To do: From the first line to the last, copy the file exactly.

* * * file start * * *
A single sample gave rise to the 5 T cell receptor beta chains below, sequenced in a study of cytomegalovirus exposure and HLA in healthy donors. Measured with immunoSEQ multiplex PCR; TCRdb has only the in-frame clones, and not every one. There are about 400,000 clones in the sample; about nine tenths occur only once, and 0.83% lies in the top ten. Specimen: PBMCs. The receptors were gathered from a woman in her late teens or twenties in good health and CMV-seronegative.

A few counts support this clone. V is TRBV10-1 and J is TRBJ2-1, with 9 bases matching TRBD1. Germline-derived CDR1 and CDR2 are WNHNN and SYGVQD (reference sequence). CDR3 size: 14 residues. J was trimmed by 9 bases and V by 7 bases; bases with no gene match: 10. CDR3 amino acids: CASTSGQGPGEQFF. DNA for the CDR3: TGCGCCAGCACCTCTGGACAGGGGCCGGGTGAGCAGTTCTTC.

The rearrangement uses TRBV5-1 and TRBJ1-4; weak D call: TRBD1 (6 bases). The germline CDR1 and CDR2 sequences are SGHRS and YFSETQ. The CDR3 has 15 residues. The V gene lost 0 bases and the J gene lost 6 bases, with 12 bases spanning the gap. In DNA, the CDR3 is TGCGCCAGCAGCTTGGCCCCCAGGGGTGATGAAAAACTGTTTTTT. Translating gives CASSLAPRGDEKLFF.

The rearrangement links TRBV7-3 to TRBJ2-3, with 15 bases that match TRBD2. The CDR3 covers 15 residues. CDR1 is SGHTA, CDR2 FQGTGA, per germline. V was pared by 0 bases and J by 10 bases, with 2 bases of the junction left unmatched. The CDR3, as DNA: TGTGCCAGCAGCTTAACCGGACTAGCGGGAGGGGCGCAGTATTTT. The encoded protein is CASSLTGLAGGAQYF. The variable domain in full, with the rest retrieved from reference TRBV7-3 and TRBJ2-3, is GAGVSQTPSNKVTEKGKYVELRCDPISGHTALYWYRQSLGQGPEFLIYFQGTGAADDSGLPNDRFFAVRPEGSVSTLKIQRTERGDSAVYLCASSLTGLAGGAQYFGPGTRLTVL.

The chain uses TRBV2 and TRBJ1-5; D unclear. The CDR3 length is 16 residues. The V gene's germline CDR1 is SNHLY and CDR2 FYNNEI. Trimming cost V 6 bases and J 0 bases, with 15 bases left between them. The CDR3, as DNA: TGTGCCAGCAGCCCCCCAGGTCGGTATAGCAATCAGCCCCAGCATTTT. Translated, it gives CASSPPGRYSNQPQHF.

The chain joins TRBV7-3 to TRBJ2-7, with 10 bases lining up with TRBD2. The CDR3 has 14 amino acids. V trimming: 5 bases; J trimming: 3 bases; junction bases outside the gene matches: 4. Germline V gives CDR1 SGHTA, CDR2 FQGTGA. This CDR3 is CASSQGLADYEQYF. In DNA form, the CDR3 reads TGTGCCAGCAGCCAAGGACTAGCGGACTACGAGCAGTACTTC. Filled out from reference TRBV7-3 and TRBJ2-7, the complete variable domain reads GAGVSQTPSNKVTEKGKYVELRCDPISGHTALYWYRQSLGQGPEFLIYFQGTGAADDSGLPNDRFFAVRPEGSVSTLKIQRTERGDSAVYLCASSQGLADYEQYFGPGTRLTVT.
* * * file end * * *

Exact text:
A single sample gave rise to the 5 T cell receptor beta chains below, sequenced in a study of cytomegalovirus exposure and HLA in healthy donors. Measured with immunoSEQ multiplex PCR; TCRdb has only the in-frame clones, and not every one. There are about 400,000 clones in the sample; about nine tenths occur only once, and 0.83% lies in the top ten. Specimen: PBMCs. The receptors were gathered from a woman in her late teens or twenties in good health and CMV-seronegative.

A few counts support this clone. V is TRBV10-1 and J is TRBJ2-1, with 9 bases matching TRBD1. Germline-derived CDR1 and CDR2 are WNHNN and SYGVQD (reference sequence). CDR3 size: 14 residues. J was trimmed by 9 bases and V by 7 bases; bases with no gene match: 10. CDR3 amino acids: CASTSGQGPGEQFF. DNA for the CDR3: TGCGCCAGCACCTCTGGACAGGGGCCGGGTGAGCAGTTCTTC.

The rearrangement uses TRBV5-1 and TRBJ1-4; weak D call: TRBD1 (6 bases). The germline CDR1 and CDR2 sequences are SGHRS and YFSETQ. The CDR3 has 15 residues. The V gene lost 0 bases and the J gene lost 6 bases, with 12 bases spanning the gap. In DNA, the CDR3 is TGCGCCAGCAGCTTGGCCCCCAGGGGTGATGAAAAACTGTTTTTT. Translating gives CASSLAPRGDEKLFF.

The rearrangement links TRBV7-3 to TRBJ2-3, with 15 bases that match TRBD2. The CDR3 covers 15 residues. CDR1 is SGHTA, CDR2 FQGTGA, per germline. V was pared by 0 bases and J by 10 bases, with 2 bases of the junction left unmatched. The CDR3, as DNA: TGTGCCAGCAGCTTAACCGGACTAGCGGGAGGGGCGCAGTATTTT. The encoded protein is CASSLTGLAGGAQYF. The variable domain in full, with the rest retrieved from reference TRBV7-3 and TRBJ2-3, is GAGVSQTPSNKVTEKGKYVELRCDPISGHTALYWYRQSLGQGPEFLIYFQGTGAADDSGLPNDRFFAVRPEGSVSTLKIQRTERGDSAVYLCASSLTGLAGGAQYFGPGTRLTVL.

The chain uses TRBV2 and TRBJ1-5; D unclear. The CDR3 length is 16 residues. The V gene's germline CDR1 is SNHLY and CDR2 FYNNEI. Trimming cost V 6 bases and J 0 bases, with 15 bases left between them. The CDR3, as DNA: TGTGCCAGCAGCCCCCCAGGTCGGTATAGCAATCAGCCCCAGCATTTT. Translated, it gives CASSPPGRYSNQPQHF.

The chain joins TRBV7-3 to TRBJ2-7, with 10 bases lining up with TRBD2. The CDR3 has 14 amino acids. V trimming: 5 bases; J trimming: 3 bases; junction bases outside the gene matches: 4. Germline V gives CDR1 SGHTA, CDR2 FQGTGA. This CDR3 is CASSQGLADYEQYF. In DNA form, the CDR3 reads TGTGCCAGCAGCCAAGGACTAGCGGACTACGAGCAGTACTTC. Filled out from reference TRBV7-3 and TRBJ2-7, the complete variable domain reads GAGVSQTPSNKVTEKGKYVELRCDPISGHTALYWYRQSLGQGPEFLIYFQGTGAADDSGLPNDRFFAVRPEGSVSTLKIQRTERGDSAVYLCASSQGLADYEQYFGPGTRLTVT.